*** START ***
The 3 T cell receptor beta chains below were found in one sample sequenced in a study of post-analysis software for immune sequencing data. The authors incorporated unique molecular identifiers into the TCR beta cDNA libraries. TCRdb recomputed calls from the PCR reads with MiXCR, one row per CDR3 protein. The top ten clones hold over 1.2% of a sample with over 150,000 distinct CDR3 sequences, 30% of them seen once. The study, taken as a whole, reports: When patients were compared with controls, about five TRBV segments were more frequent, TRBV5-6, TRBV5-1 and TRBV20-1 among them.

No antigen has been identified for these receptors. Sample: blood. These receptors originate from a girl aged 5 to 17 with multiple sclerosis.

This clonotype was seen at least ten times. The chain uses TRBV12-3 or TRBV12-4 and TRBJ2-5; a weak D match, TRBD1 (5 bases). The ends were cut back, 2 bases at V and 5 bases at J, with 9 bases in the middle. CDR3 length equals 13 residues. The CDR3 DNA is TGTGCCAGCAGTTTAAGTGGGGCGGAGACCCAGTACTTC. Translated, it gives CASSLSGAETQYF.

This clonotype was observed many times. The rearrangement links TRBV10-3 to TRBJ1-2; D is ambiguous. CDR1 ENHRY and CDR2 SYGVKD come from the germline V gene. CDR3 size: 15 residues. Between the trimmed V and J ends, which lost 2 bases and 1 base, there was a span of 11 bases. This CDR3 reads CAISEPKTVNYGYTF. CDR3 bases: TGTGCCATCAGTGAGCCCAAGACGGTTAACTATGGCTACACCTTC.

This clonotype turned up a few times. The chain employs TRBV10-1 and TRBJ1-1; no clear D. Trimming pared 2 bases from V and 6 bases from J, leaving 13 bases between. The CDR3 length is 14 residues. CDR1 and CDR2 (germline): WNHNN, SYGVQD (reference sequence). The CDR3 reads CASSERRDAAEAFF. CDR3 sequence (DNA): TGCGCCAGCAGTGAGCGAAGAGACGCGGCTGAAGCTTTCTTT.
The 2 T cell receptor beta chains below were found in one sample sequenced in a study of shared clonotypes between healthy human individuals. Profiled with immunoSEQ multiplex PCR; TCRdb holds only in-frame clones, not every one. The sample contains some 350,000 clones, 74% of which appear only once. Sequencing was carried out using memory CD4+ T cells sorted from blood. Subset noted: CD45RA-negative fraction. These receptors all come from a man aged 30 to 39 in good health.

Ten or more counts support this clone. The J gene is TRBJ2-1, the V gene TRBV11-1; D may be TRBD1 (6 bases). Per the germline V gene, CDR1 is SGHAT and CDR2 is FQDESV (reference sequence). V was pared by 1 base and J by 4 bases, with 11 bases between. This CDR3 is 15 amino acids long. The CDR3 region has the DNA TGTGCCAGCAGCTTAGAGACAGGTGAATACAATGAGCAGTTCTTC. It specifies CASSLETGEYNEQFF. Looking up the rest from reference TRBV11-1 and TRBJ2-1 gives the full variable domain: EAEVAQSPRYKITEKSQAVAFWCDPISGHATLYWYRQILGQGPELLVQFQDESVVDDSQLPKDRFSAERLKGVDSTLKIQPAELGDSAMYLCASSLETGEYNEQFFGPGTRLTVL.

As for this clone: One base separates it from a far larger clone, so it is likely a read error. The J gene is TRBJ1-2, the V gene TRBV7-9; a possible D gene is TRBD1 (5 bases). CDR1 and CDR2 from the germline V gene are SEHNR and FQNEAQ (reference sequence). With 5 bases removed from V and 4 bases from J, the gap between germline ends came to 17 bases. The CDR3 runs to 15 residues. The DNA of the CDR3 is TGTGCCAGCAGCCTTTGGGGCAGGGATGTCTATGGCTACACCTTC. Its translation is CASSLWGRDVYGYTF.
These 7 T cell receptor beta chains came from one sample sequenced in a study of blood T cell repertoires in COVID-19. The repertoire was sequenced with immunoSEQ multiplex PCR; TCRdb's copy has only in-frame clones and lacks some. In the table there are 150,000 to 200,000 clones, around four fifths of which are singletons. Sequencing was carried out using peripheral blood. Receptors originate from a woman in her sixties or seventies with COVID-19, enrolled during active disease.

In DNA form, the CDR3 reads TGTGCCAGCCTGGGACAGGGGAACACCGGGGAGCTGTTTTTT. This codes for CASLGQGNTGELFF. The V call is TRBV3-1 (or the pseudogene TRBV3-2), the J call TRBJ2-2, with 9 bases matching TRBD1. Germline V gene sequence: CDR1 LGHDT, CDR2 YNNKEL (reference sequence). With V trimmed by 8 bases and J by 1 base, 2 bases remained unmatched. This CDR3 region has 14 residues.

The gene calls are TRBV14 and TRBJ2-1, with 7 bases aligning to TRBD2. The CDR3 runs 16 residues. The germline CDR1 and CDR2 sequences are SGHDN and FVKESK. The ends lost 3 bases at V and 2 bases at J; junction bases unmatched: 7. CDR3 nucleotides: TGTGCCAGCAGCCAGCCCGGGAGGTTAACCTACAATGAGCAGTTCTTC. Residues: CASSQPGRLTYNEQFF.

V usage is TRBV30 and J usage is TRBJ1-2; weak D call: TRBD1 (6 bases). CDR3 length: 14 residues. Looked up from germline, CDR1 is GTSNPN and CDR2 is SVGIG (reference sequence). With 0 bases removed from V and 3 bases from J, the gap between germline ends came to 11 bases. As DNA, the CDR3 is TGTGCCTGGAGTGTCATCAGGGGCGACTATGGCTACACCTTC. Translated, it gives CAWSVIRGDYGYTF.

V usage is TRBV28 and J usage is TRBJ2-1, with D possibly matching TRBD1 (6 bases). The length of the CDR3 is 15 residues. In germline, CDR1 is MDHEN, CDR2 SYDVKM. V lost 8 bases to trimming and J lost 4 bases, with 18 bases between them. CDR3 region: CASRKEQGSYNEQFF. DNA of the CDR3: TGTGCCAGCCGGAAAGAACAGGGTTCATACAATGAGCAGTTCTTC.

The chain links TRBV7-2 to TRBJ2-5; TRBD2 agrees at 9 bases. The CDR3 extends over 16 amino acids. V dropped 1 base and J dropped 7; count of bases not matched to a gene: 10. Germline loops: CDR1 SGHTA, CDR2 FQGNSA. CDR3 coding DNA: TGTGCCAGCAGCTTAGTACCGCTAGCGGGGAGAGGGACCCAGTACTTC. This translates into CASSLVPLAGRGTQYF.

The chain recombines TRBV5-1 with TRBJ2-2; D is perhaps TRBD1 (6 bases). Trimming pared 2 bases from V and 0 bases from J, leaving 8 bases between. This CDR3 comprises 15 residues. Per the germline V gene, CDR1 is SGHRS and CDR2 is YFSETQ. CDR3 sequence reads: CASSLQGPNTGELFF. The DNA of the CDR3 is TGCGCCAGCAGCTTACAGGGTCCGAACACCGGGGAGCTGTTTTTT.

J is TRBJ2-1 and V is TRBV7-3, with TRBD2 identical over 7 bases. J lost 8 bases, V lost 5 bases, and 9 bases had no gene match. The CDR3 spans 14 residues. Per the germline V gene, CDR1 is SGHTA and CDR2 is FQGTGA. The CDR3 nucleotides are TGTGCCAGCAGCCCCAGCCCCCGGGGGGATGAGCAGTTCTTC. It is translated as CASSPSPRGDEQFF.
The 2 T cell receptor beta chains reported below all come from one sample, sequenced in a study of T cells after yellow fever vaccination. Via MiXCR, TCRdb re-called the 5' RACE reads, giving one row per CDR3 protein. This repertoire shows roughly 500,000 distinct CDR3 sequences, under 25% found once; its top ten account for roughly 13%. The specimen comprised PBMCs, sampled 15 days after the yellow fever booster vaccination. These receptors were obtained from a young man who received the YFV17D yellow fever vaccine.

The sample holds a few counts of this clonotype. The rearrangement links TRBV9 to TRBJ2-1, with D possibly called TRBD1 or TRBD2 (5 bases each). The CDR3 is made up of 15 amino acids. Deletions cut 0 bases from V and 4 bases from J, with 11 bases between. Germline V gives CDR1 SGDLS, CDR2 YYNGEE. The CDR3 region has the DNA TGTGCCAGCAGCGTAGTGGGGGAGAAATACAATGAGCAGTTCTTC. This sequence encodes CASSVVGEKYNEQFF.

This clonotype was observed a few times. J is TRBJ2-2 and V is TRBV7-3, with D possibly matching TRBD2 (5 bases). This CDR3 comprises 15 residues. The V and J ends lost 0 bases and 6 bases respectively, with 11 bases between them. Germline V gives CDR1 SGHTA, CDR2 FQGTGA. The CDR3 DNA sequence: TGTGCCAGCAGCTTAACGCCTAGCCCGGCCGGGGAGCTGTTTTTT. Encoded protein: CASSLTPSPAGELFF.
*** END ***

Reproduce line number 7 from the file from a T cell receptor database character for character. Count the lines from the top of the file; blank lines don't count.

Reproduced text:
Ten or more counts support this clone. The J gene is TRBJ2-1, the V gene TRBV11-1; D may be TRBD1 (6 bases). Per the germline V gene, CDR1 is SGHAT and CDR2 is FQDESV (reference sequence). V was pared by 1 base and J by 4 bases, with 11 bases between. This CDR3 is 15 amino acids long. The CDR3 region has the DNA TGTGCCAGCAGCTTAGAGACAGGTGAATACAATGAGCAGTTCTTC. It specifies CASSLETGEYNEQFF. Looking up the rest from reference TRBV11-1 and TRBJ2-1 gives the full variable domain: EAEVAQSPRYKITEKSQAVAFWCDPISGHATLYWYRQILGQGPELLVQFQDESVVDDSQLPKDRFSAERLKGVDSTLKIQPAELGDSAMYLCASSLETGEYNEQFFGPGTRLTVL.